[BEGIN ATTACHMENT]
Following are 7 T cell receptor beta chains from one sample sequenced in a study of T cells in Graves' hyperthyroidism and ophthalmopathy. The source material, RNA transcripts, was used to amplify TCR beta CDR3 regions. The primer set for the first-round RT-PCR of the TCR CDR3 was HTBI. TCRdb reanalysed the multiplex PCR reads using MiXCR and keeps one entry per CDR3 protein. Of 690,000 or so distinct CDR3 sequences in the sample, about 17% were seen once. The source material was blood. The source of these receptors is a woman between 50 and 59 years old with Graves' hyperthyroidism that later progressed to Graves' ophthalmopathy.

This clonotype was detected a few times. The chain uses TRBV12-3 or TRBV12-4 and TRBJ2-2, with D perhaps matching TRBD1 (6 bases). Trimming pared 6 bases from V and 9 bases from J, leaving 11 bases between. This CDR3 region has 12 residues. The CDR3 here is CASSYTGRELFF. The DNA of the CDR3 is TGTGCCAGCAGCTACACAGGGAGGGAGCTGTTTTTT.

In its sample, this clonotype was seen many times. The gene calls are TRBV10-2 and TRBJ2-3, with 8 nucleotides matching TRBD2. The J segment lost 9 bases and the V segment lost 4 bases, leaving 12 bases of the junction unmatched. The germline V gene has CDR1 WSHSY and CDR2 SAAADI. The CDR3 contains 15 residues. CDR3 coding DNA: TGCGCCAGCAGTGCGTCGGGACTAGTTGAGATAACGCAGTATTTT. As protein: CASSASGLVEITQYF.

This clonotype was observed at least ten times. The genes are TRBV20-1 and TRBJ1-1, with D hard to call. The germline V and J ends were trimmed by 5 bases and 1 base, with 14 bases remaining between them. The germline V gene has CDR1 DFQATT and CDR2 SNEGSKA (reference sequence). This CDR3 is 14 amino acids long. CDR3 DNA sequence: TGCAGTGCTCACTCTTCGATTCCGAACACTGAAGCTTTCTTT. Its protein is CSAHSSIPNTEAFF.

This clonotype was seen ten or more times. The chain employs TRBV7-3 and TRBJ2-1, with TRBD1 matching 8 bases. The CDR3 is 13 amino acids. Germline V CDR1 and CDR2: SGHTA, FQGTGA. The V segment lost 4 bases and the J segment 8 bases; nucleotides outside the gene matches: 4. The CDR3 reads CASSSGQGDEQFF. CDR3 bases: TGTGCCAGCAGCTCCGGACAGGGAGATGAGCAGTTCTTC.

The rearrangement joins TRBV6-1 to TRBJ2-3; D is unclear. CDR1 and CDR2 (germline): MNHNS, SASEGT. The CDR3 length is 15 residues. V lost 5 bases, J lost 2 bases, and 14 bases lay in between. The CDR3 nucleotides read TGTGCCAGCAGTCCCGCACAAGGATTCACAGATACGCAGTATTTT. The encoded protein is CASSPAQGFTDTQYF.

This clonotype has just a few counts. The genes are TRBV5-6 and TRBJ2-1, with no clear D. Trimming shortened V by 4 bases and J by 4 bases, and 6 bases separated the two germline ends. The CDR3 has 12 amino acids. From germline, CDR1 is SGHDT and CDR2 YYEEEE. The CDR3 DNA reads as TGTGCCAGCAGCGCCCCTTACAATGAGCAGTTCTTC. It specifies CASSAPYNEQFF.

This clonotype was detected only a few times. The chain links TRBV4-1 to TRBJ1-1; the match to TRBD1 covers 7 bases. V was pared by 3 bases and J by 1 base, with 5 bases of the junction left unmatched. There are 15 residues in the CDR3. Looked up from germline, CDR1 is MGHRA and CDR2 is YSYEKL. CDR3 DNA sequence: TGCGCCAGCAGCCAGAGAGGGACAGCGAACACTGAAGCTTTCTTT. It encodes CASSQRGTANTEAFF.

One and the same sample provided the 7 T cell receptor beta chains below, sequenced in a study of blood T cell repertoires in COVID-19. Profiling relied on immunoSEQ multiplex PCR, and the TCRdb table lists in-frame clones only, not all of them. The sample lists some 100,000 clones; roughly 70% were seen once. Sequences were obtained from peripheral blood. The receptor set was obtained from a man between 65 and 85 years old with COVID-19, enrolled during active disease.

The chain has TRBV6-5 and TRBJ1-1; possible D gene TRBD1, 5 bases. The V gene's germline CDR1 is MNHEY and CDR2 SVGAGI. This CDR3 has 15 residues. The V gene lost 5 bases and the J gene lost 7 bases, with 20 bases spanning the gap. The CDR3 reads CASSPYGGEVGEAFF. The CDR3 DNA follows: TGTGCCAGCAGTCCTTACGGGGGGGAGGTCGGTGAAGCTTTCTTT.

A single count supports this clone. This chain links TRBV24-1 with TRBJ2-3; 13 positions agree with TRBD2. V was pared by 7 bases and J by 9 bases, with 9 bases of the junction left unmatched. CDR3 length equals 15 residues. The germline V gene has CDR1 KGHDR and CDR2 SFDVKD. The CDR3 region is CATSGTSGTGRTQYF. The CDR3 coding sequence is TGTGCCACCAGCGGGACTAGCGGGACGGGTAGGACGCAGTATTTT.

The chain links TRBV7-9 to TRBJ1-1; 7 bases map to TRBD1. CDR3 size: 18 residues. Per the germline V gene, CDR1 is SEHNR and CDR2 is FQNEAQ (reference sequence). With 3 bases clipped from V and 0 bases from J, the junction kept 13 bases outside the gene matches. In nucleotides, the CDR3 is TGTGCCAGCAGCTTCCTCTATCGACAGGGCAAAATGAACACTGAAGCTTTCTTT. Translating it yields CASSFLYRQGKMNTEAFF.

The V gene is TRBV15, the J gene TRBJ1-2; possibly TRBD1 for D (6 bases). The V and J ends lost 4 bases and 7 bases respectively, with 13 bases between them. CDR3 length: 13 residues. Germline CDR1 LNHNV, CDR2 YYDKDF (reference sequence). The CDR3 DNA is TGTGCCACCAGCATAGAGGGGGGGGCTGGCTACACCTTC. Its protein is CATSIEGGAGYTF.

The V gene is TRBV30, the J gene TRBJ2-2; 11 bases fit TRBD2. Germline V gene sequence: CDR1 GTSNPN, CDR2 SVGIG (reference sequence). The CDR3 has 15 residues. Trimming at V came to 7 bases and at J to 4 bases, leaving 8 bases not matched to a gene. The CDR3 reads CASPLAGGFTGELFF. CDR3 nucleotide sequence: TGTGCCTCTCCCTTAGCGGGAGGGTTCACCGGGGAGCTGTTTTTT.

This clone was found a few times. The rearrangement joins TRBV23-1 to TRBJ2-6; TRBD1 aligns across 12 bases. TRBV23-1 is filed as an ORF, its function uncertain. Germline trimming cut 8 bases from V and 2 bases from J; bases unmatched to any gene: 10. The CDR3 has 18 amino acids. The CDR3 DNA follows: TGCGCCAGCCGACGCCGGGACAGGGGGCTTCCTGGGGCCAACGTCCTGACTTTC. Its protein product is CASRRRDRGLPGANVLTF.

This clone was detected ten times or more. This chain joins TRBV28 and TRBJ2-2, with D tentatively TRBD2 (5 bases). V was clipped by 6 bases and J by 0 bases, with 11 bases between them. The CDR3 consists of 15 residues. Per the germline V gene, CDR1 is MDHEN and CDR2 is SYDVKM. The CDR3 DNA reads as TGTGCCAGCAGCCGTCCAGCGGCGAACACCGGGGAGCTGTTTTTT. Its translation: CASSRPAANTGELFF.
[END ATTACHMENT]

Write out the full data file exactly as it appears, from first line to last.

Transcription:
Following are 7 T cell receptor beta chains from one sample sequenced in a study of T cells in Graves' hyperthyroidism and ophthalmopathy. The source material, RNA transcripts, was used to amplify TCR beta CDR3 regions. The primer set for the first-round RT-PCR of the TCR CDR3 was HTBI. TCRdb reanalysed the multiplex PCR reads using MiXCR and keeps one entry per CDR3 protein. Of 690,000 or so distinct CDR3 sequences in the sample, about 17% were seen once. The source material was blood. The source of these receptors is a woman between 50 and 59 years old with Graves' hyperthyroidism that later progressed to Graves' ophthalmopathy.

This clonotype was detected a few times. The chain uses TRBV12-3 or TRBV12-4 and TRBJ2-2, with D perhaps matching TRBD1 (6 bases). Trimming pared 6 bases from V and 9 bases from J, leaving 11 bases between. This CDR3 region has 12 residues. The CDR3 here is CASSYTGRELFF. The DNA of the CDR3 is TGTGCCAGCAGCTACACAGGGAGGGAGCTGTTTTTT.

In its sample, this clonotype was seen many times. The gene calls are TRBV10-2 and TRBJ2-3, with 8 nucleotides matching TRBD2. The J segment lost 9 bases and the V segment lost 4 bases, leaving 12 bases of the junction unmatched. The germline V gene has CDR1 WSHSY and CDR2 SAAADI. The CDR3 contains 15 residues. CDR3 coding DNA: TGCGCCAGCAGTGCGTCGGGACTAGTTGAGATAACGCAGTATTTT. As protein: CASSASGLVEITQYF.

This clonotype was observed at least ten times. The genes are TRBV20-1 and TRBJ1-1, with D hard to call. The germline V and J ends were trimmed by 5 bases and 1 base, with 14 bases remaining between them. The germline V gene has CDR1 DFQATT and CDR2 SNEGSKA (reference sequence). This CDR3 is 14 amino acids long. CDR3 DNA sequence: TGCAGTGCTCACTCTTCGATTCCGAACACTGAAGCTTTCTTT. Its protein is CSAHSSIPNTEAFF.

This clonotype was seen ten or more times. The chain employs TRBV7-3 and TRBJ2-1, with TRBD1 matching 8 bases. The CDR3 is 13 amino acids. Germline V CDR1 and CDR2: SGHTA, FQGTGA. The V segment lost 4 bases and the J segment 8 bases; nucleotides outside the gene matches: 4. The CDR3 reads CASSSGQGDEQFF. CDR3 bases: TGTGCCAGCAGCTCCGGACAGGGAGATGAGCAGTTCTTC.

The rearrangement joins TRBV6-1 to TRBJ2-3; D is unclear. CDR1 and CDR2 (germline): MNHNS, SASEGT. The CDR3 length is 15 residues. V lost 5 bases, J lost 2 bases, and 14 bases lay in between. The CDR3 nucleotides read TGTGCCAGCAGTCCCGCACAAGGATTCACAGATACGCAGTATTTT. The encoded protein is CASSPAQGFTDTQYF.

This clonotype has just a few counts. The genes are TRBV5-6 and TRBJ2-1, with no clear D. Trimming shortened V by 4 bases and J by 4 bases, and 6 bases separated the two germline ends. The CDR3 has 12 amino acids. From germline, CDR1 is SGHDT and CDR2 YYEEEE. The CDR3 DNA reads as TGTGCCAGCAGCGCCCCTTACAATGAGCAGTTCTTC. It specifies CASSAPYNEQFF.

This clonotype was detected only a few times. The chain links TRBV4-1 to TRBJ1-1; the match to TRBD1 covers 7 bases. V was pared by 3 bases and J by 1 base, with 5 bases of the junction left unmatched. There are 15 residues in the CDR3. Looked up from germline, CDR1 is MGHRA and CDR2 is YSYEKL. CDR3 DNA sequence: TGCGCCAGCAGCCAGAGAGGGACAGCGAACACTGAAGCTTTCTTT. It encodes CASSQRGTANTEAFF.

One and the same sample provided the 7 T cell receptor beta chains below, sequenced in a study of blood T cell repertoires in COVID-19. Profiling relied on immunoSEQ multiplex PCR, and the TCRdb table lists in-frame clones only, not all of them. The sample lists some 100,000 clones; roughly 70% were seen once. Sequences were obtained from peripheral blood. The receptor set was obtained from a man between 65 and 85 years old with COVID-19, enrolled during active disease.

The chain has TRBV6-5 and TRBJ1-1; possible D gene TRBD1, 5 bases. The V gene's germline CDR1 is MNHEY and CDR2 SVGAGI. This CDR3 has 15 residues. The V gene lost 5 bases and the J gene lost 7 bases, with 20 bases spanning the gap. The CDR3 reads CASSPYGGEVGEAFF. The CDR3 DNA follows: TGTGCCAGCAGTCCTTACGGGGGGGAGGTCGGTGAAGCTTTCTTT.

A single count supports this clone. This chain links TRBV24-1 with TRBJ2-3; 13 positions agree with TRBD2. V was pared by 7 bases and J by 9 bases, with 9 bases of the junction left unmatched. CDR3 length equals 15 residues. The germline V gene has CDR1 KGHDR and CDR2 SFDVKD. The CDR3 region is CATSGTSGTGRTQYF. The CDR3 coding sequence is TGTGCCACCAGCGGGACTAGCGGGACGGGTAGGACGCAGTATTTT.

The chain links TRBV7-9 to TRBJ1-1; 7 bases map to TRBD1. CDR3 size: 18 residues. Per the germline V gene, CDR1 is SEHNR and CDR2 is FQNEAQ (reference sequence). With 3 bases clipped from V and 0 bases from J, the junction kept 13 bases outside the gene matches. In nucleotides, the CDR3 is TGTGCCAGCAGCTTCCTCTATCGACAGGGCAAAATGAACACTGAAGCTTTCTTT. Translating it yields CASSFLYRQGKMNTEAFF.

The V gene is TRBV15, the J gene TRBJ1-2; possibly TRBD1 for D (6 bases). The V and J ends lost 4 bases and 7 bases respectively, with 13 bases between them. CDR3 length: 13 residues. Germline CDR1 LNHNV, CDR2 YYDKDF (reference sequence). The CDR3 DNA is TGTGCCACCAGCATAGAGGGGGGGGCTGGCTACACCTTC. Its protein is CATSIEGGAGYTF.

The V gene is TRBV30, the J gene TRBJ2-2; 11 bases fit TRBD2. Germline V gene sequence: CDR1 GTSNPN, CDR2 SVGIG (reference sequence). The CDR3 has 15 residues. Trimming at V came to 7 bases and at J to 4 bases, leaving 8 bases not matched to a gene. The CDR3 reads CASPLAGGFTGELFF. CDR3 nucleotide sequence: TGTGCCTCTCCCTTAGCGGGAGGGTTCACCGGGGAGCTGTTTTTT.

This clone was found a few times. The rearrangement joins TRBV23-1 to TRBJ2-6; TRBD1 aligns across 12 bases. TRBV23-1 is filed as an ORF, its function uncertain. Germline trimming cut 8 bases from V and 2 bases from J; bases unmatched to any gene: 10. The CDR3 has 18 amino acids. The CDR3 DNA follows: TGCGCCAGCCGACGCCGGGACAGGGGGCTTCCTGGGGCCAACGTCCTGACTTTC. Its protein product is CASRRRDRGLPGANVLTF.

This clone was detected ten times or more. This chain joins TRBV28 and TRBJ2-2, with D tentatively TRBD2 (5 bases). V was clipped by 6 bases and J by 0 bases, with 11 bases between them. The CDR3 consists of 15 residues. Per the germline V gene, CDR1 is MDHEN and CDR2 is SYDVKM. The CDR3 DNA reads as TGTGCCAGCAGCCGTCCAGCGGCGAACACCGGGGAGCTGTTTTTT. Its translation: CASSRPAANTGELFF.